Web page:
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September 19, 2010 12:03 PM   Subscribe

Advice for going to art openings alone when you're not in the scene but seek quality conversation? In NYC.

I'm an interested observer of contemporary art interested in learning more, and in talking to more people in that world, but don't currently run in artist/critic/gallerina circles, and don't have huge amounts of time to devote to this. I do sometimes go to artist talks and museum symposia, where occasionally I'll ask a (decently smart) question in Q&A, which can spark up some conversation afterward. But I'd also like to feel more comfortable at / get more out of show openings where people I don't know basically party in front of work. Most of this just comes down to social skills, sure, but I'd love any comments / suggestions from those who frequent such events.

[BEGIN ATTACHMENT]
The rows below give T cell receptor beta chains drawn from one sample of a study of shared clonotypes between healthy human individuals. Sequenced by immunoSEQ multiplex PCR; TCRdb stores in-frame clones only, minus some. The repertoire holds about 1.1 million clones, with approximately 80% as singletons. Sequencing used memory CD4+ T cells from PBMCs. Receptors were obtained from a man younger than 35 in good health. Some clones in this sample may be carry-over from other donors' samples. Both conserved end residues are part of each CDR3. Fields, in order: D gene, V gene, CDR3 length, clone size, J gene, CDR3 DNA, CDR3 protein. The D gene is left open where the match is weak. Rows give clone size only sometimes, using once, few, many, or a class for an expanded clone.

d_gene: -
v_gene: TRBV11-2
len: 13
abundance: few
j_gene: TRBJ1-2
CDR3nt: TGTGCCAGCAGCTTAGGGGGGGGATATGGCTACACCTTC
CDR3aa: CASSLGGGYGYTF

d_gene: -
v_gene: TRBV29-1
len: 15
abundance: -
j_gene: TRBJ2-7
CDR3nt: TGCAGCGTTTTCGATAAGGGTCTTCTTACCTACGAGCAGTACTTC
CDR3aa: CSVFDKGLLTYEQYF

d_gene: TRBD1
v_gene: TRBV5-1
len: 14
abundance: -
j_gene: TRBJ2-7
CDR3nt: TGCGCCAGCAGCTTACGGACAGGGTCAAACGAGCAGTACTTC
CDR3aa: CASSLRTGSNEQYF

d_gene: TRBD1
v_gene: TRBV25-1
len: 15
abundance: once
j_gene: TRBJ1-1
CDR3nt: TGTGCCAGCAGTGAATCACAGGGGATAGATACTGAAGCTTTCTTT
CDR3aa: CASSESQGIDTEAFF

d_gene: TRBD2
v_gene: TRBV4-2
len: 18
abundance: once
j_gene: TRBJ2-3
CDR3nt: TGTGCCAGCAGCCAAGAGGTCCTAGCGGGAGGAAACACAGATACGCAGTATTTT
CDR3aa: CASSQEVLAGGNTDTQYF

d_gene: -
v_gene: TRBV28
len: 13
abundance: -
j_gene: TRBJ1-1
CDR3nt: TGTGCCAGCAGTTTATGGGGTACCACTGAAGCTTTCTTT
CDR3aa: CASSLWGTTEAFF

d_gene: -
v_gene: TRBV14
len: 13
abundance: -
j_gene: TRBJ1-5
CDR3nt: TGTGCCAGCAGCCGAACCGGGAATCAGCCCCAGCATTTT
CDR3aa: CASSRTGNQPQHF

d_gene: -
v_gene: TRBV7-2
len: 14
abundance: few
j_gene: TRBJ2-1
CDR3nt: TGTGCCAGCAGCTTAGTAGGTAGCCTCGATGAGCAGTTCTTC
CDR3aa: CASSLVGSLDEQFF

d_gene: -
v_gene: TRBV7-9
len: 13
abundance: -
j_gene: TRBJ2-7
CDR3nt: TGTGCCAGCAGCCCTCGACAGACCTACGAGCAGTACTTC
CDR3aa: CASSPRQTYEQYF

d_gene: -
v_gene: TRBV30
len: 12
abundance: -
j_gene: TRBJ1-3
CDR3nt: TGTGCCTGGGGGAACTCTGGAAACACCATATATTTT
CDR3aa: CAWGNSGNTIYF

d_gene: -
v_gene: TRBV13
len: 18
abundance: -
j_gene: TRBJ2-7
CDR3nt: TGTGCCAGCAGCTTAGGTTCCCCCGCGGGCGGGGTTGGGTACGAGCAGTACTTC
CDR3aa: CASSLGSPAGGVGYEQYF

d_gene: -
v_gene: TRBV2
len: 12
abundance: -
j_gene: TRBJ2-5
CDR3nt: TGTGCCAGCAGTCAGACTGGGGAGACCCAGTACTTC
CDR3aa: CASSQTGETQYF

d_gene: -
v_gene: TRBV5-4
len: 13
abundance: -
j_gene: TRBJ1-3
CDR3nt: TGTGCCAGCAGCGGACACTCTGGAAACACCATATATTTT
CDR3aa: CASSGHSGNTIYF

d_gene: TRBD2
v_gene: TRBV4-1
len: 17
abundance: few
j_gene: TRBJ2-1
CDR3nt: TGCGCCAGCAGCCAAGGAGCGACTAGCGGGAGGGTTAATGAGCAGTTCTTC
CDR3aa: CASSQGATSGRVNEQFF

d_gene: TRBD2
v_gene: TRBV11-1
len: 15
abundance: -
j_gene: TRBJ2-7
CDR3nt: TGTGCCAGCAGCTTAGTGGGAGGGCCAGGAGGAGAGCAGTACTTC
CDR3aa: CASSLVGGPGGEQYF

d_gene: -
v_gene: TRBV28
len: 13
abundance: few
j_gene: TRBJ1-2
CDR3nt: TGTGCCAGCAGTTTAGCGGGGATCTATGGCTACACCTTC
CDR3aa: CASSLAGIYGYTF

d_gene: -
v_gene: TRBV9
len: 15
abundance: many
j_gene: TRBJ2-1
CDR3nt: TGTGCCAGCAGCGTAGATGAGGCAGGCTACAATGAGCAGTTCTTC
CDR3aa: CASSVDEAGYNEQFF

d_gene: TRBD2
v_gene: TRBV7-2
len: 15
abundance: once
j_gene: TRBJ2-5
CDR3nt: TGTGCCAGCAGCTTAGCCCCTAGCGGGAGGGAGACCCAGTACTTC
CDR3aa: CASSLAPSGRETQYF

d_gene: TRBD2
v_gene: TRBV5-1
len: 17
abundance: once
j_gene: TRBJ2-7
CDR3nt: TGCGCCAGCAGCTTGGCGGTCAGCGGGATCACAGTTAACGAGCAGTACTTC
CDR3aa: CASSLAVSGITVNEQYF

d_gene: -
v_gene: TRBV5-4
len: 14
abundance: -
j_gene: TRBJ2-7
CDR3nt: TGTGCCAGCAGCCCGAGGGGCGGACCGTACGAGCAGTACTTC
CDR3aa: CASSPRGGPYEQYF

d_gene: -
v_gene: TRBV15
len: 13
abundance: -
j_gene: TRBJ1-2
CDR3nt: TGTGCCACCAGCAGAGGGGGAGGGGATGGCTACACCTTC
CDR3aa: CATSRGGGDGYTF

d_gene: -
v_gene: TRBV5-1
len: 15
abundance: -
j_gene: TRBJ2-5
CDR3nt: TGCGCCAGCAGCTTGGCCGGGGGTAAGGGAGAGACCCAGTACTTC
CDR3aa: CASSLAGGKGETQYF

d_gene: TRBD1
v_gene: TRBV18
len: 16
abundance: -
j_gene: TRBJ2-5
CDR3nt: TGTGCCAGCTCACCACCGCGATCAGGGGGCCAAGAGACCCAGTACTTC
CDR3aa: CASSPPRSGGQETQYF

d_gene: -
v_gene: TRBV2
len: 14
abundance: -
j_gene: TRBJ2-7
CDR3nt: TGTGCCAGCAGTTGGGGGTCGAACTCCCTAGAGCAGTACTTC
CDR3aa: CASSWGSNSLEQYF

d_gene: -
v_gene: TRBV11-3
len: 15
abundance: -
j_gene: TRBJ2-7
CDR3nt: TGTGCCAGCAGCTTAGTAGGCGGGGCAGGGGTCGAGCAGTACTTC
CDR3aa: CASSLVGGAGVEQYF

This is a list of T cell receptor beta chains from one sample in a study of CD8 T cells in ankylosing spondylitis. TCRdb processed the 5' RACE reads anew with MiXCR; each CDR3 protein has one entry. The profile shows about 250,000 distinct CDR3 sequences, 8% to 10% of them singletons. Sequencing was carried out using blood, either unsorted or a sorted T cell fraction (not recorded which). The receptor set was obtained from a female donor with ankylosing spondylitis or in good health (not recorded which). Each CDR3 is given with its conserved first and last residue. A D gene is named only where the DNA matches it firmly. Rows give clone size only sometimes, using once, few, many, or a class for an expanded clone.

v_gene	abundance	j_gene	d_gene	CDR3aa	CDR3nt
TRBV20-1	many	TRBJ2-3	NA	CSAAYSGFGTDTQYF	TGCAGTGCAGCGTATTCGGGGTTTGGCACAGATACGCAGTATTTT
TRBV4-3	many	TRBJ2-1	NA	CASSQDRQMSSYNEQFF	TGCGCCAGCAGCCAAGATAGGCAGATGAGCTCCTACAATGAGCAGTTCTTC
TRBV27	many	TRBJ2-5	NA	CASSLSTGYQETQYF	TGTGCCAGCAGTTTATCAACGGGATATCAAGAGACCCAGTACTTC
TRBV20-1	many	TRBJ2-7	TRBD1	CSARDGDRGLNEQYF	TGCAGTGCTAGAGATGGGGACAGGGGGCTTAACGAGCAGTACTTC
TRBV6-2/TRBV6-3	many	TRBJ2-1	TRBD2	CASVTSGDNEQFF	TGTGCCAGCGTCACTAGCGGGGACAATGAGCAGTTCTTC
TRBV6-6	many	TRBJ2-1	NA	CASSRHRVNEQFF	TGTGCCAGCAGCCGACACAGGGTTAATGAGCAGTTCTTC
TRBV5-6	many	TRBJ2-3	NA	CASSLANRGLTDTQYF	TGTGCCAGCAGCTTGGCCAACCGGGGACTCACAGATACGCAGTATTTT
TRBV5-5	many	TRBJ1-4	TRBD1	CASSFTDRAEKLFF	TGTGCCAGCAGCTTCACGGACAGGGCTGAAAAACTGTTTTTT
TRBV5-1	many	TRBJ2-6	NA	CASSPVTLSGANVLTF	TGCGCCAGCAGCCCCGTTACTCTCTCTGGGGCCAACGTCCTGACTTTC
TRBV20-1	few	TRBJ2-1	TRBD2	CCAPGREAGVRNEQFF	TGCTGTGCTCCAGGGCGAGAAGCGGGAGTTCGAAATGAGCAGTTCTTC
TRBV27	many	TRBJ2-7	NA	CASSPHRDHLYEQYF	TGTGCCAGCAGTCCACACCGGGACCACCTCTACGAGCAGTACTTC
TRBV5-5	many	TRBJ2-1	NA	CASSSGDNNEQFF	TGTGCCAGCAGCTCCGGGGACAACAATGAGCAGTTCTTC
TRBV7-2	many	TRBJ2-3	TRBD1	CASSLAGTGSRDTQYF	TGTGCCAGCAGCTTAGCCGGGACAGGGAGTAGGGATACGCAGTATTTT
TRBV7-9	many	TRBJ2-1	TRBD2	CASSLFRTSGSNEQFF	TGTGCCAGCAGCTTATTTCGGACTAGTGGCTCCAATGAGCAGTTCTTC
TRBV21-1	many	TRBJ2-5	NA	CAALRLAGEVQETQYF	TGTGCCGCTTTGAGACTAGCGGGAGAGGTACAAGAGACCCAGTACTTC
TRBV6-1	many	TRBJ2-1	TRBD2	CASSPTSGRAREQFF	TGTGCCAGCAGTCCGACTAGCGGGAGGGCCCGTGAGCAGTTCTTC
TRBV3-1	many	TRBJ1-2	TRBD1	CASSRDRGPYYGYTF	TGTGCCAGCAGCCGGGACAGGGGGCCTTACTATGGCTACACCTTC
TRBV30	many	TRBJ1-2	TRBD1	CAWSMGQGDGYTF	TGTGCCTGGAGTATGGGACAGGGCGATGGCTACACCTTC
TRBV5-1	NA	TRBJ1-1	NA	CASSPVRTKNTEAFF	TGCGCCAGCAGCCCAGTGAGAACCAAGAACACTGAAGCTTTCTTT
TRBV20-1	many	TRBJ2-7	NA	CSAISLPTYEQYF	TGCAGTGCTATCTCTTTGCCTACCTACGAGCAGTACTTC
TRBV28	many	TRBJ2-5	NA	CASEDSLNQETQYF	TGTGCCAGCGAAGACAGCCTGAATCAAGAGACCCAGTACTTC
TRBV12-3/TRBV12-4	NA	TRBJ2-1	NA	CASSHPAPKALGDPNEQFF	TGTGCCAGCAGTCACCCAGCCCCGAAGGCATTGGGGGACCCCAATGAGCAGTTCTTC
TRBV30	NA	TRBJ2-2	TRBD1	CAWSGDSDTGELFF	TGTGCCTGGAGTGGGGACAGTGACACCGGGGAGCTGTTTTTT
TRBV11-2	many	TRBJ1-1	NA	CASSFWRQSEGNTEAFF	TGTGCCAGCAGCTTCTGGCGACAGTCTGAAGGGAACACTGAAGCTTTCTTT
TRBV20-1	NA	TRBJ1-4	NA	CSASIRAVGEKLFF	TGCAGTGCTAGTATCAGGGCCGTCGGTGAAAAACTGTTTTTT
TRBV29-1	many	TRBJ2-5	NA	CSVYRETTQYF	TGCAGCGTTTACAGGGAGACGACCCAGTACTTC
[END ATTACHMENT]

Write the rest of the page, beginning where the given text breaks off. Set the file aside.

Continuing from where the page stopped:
(I also know that much contemporary art doesn't offer much for intellectual or sensory delectation, and that people often discourse about stuff pretentiously, but there is interesting material out there and I want to find and engage with it!)
posted by taramosalata to Media & Arts (15 answers total) 11 users marked this as a favorite
 
Contemporary art openings are not places to seek out conversations about art; they're pretty much brightly-lit club nights. If you want to casually hang out and drink complimentary wine with young, beautiful people, go to an art opening. If you're looking for something deeper, you're barking up the wrong tree. Sure, you might be able to grab an artist's ear, but I can assure you they are (rightfully) busy trying to impress/wrangle potential investors than talk with someone about the deeper meaning of their pieces. Keep in mind that the opening is the big chance they have to not starve to death over the coming months.
posted by griphus at 12:09 PM on September 19, 2010 [3 favorites]